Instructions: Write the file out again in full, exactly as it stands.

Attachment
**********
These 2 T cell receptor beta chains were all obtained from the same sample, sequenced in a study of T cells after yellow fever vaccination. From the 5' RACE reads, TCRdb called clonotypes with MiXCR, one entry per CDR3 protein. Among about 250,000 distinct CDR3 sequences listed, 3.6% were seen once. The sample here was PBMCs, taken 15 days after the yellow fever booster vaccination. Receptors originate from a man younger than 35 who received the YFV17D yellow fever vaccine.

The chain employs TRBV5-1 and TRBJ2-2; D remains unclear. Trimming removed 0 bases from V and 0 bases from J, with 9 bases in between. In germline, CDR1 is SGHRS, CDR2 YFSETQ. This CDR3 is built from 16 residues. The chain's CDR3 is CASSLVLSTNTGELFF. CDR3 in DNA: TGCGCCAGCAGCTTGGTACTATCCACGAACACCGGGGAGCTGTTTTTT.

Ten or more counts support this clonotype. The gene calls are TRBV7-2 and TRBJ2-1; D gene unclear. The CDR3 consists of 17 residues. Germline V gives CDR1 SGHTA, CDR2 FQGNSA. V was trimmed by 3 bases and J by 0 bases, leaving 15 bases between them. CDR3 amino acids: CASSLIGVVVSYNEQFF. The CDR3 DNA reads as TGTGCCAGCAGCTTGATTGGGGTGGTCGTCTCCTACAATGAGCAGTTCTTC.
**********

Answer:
These 2 T cell receptor beta chains were all obtained from the same sample, sequenced in a study of T cells after yellow fever vaccination. From the 5' RACE reads, TCRdb called clonotypes with MiXCR, one entry per CDR3 protein. Among about 250,000 distinct CDR3 sequences listed, 3.6% were seen once. The sample here was PBMCs, taken 15 days after the yellow fever booster vaccination. Receptors originate from a man younger than 35 who received the YFV17D yellow fever vaccine.

The chain employs TRBV5-1 and TRBJ2-2; D remains unclear. Trimming removed 0 bases from V and 0 bases from J, with 9 bases in between. In germline, CDR1 is SGHRS, CDR2 YFSETQ. This CDR3 is built from 16 residues. The chain's CDR3 is CASSLVLSTNTGELFF. CDR3 in DNA: TGCGCCAGCAGCTTGGTACTATCCACGAACACCGGGGAGCTGTTTTTT.

Ten or more counts support this clonotype. The gene calls are TRBV7-2 and TRBJ2-1; D gene unclear. The CDR3 consists of 17 residues. Germline V gives CDR1 SGHTA, CDR2 FQGNSA. V was trimmed by 3 bases and J by 0 bases, leaving 15 bases between them. CDR3 amino acids: CASSLIGVVVSYNEQFF. The CDR3 DNA reads as TGTGCCAGCAGCTTGATTGGGGTGGTCGTCTCCTACAATGAGCAGTTCTTC.